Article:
Naked style, beastly power: Kawasaki’s Z900 gets a real life reboot for 2018, but forget that for a moment – this is the bike we really want.
Kawasaki is launching two key new bikes for 2018:
A reboot of the classic Z1 using the current, and competent Z900 motor which they’re calling the Z900RS and a strongly-rumoured luxury sports tourer expected to be named the H2 SX that has a supercharged 998cc powerplant at its heart. While this is all well and good it got us thinking, what if the crazy bods at Kawasaki used the motor from the H2 for the Z900 as well? Food for thought, eh?
This would be the real successor to the long line of Z1s, Z900s and Z1000s that we all loved…
In H2R form the engine makes a claimed 300bhp while the H2 version puts out a ‘mere’ 200bhp. On a naked bike like this we’d settle for the lower stresses of the normal H2!
A claimed torque figure of 98lb-ft is plenty. The H2R can produce 300bhp thanks in part to its giant air-box in the fairing to maximise volume and a twin air intake. The H2 only has a single intake and also has a headlight taking up valuable space. As our naked bike has an even bigger headlight in the way we’ll have our intake run down the side to feed the ’charger.
A four-into-four exhaust system pays homage to the Z1 of old.
The trellis frame from the H2 stays and for consistency steel tubes are used for the sub-frame too. Showa upside-down forks up front are complemented by the single-sided swingarm from the H2. Brembo M50 radial calipers provide stopping power up front and purely for aesthetics we’ve gone with wire wheels. Okay, we realise that they probably won’t last long if that 200bhp is ever actually used in anger but in our virtual reality world these spokes are made of indestructible pixel steel!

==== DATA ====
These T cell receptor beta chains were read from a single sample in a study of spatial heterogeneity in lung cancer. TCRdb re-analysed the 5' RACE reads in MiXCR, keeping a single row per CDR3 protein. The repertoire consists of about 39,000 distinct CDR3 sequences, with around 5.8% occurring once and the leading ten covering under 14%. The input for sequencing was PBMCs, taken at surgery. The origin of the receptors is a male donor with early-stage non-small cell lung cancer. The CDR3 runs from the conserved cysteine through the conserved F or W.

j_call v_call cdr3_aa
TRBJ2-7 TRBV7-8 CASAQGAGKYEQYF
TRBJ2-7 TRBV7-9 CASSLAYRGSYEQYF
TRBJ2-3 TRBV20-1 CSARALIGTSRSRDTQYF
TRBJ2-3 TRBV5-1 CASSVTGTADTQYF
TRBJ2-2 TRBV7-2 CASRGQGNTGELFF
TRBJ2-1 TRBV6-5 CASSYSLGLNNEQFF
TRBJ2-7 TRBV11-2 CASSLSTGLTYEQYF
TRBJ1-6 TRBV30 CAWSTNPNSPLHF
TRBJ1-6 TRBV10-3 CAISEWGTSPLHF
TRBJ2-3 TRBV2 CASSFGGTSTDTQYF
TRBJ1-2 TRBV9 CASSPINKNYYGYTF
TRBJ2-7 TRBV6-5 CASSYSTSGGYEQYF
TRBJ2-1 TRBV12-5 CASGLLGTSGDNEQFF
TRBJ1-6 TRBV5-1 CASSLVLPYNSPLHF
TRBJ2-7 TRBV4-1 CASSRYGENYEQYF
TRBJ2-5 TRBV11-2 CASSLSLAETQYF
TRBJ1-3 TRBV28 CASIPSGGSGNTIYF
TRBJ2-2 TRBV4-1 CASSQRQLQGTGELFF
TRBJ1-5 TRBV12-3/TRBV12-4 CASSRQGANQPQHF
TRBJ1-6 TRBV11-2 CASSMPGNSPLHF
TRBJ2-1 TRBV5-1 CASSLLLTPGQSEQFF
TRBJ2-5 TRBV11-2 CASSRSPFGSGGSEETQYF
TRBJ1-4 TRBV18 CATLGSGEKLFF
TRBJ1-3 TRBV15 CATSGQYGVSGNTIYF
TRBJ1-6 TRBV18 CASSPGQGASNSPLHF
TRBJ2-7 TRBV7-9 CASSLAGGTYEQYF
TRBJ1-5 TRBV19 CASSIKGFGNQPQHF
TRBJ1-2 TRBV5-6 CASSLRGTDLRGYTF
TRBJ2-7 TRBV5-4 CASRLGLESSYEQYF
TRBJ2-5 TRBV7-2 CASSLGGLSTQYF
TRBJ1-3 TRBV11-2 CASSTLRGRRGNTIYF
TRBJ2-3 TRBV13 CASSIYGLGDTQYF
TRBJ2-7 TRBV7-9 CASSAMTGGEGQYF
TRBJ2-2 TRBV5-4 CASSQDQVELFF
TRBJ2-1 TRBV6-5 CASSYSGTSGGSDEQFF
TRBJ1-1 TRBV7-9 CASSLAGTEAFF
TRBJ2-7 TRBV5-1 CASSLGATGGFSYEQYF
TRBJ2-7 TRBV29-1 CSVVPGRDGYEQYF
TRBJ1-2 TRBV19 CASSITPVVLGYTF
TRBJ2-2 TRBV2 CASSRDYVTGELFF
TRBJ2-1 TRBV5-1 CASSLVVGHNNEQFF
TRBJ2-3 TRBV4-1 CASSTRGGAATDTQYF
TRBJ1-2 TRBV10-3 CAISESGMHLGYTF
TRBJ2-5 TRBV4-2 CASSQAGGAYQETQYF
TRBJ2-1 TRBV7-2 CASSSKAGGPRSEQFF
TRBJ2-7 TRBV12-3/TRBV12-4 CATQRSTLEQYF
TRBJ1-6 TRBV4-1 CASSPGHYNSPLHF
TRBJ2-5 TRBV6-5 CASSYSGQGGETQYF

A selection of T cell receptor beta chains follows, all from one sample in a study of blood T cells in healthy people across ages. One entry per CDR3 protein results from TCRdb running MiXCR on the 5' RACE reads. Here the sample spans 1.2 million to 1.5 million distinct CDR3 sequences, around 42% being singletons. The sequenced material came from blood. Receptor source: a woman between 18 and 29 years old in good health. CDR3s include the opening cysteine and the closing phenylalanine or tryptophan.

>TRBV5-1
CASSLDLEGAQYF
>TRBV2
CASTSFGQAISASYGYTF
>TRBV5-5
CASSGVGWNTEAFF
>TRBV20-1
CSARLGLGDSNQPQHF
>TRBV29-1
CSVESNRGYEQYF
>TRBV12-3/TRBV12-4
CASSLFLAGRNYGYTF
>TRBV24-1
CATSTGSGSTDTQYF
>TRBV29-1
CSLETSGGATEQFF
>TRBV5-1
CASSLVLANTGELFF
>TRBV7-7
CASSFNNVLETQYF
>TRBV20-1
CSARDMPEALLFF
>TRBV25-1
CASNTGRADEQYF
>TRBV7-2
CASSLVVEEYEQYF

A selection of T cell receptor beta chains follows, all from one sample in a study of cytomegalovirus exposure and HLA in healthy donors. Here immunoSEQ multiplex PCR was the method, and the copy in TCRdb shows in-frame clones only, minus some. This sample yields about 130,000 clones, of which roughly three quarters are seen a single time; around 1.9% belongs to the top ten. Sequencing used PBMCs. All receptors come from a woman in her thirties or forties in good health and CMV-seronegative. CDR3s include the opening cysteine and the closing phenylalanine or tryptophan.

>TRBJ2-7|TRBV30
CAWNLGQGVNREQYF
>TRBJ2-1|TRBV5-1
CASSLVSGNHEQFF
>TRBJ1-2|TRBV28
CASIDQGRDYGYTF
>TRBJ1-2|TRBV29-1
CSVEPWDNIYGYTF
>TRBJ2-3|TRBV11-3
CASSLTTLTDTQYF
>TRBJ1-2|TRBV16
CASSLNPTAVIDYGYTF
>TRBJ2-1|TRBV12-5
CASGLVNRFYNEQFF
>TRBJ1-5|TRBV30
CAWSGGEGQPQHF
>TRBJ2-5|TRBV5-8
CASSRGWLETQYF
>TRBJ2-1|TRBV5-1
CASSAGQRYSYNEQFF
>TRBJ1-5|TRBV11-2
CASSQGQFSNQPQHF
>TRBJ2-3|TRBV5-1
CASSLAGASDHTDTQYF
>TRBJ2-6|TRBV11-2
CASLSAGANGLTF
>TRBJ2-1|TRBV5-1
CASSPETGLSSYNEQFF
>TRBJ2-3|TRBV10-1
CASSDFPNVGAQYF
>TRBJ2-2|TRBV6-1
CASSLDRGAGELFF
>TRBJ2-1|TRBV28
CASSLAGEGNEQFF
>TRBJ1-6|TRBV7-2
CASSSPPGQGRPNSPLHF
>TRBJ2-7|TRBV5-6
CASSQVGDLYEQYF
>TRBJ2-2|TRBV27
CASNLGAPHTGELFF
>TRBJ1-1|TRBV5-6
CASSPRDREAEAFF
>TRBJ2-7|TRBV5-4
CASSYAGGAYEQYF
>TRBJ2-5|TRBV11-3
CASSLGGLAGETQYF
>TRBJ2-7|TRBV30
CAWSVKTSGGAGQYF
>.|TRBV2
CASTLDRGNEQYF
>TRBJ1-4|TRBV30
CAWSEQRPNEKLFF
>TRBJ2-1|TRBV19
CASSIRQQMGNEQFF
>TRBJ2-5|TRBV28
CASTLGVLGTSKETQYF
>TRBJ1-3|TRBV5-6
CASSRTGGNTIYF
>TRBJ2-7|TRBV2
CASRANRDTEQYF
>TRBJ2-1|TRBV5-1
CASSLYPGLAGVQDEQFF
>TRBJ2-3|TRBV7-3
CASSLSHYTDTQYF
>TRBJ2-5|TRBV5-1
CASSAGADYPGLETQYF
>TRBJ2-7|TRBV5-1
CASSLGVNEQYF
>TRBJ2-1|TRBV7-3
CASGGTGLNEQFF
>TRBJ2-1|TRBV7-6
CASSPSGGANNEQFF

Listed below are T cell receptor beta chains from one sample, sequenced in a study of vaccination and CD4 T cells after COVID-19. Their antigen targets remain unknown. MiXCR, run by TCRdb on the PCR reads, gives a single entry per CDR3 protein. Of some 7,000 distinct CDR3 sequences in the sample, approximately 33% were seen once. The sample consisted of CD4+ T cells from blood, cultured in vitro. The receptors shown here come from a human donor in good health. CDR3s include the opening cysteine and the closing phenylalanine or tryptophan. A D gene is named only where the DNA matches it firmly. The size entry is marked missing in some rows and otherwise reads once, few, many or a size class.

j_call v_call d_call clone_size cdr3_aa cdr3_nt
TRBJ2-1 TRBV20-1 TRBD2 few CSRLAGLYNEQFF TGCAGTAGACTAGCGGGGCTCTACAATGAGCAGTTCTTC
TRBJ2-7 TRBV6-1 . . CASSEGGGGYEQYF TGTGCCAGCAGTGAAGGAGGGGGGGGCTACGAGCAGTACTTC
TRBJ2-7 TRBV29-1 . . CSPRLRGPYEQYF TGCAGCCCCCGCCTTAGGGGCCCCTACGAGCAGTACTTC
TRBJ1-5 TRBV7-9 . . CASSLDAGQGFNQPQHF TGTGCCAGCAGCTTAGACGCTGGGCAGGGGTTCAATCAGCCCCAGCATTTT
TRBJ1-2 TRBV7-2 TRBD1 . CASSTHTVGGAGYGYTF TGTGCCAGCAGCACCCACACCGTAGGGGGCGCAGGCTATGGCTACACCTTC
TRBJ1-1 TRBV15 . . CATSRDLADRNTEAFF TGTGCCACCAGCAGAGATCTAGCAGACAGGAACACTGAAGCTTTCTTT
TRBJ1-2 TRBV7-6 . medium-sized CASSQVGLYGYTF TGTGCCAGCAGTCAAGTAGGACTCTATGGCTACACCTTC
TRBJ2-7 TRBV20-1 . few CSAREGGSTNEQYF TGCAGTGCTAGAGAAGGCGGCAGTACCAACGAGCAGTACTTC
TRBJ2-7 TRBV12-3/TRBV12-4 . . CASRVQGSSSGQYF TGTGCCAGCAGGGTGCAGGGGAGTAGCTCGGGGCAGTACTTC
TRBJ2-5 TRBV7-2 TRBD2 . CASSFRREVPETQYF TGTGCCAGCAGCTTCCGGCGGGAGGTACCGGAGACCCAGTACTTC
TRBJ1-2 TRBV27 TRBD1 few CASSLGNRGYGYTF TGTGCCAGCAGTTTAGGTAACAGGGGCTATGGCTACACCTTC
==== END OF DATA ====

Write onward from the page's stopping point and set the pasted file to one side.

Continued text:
The bodywork of our Z900 H2 is a faithful reproduction of the 70s classic with only minor modifications to accommodate the trellis frame. The bikini fairing may change the profile of the bike slightly but the benefits of wind protection on an upright naked 200bhp motorcycle aren’t lost on us. Nor (of course) are the re-takes of some of those glorious paint schemes of the past that Kawasaki did so well!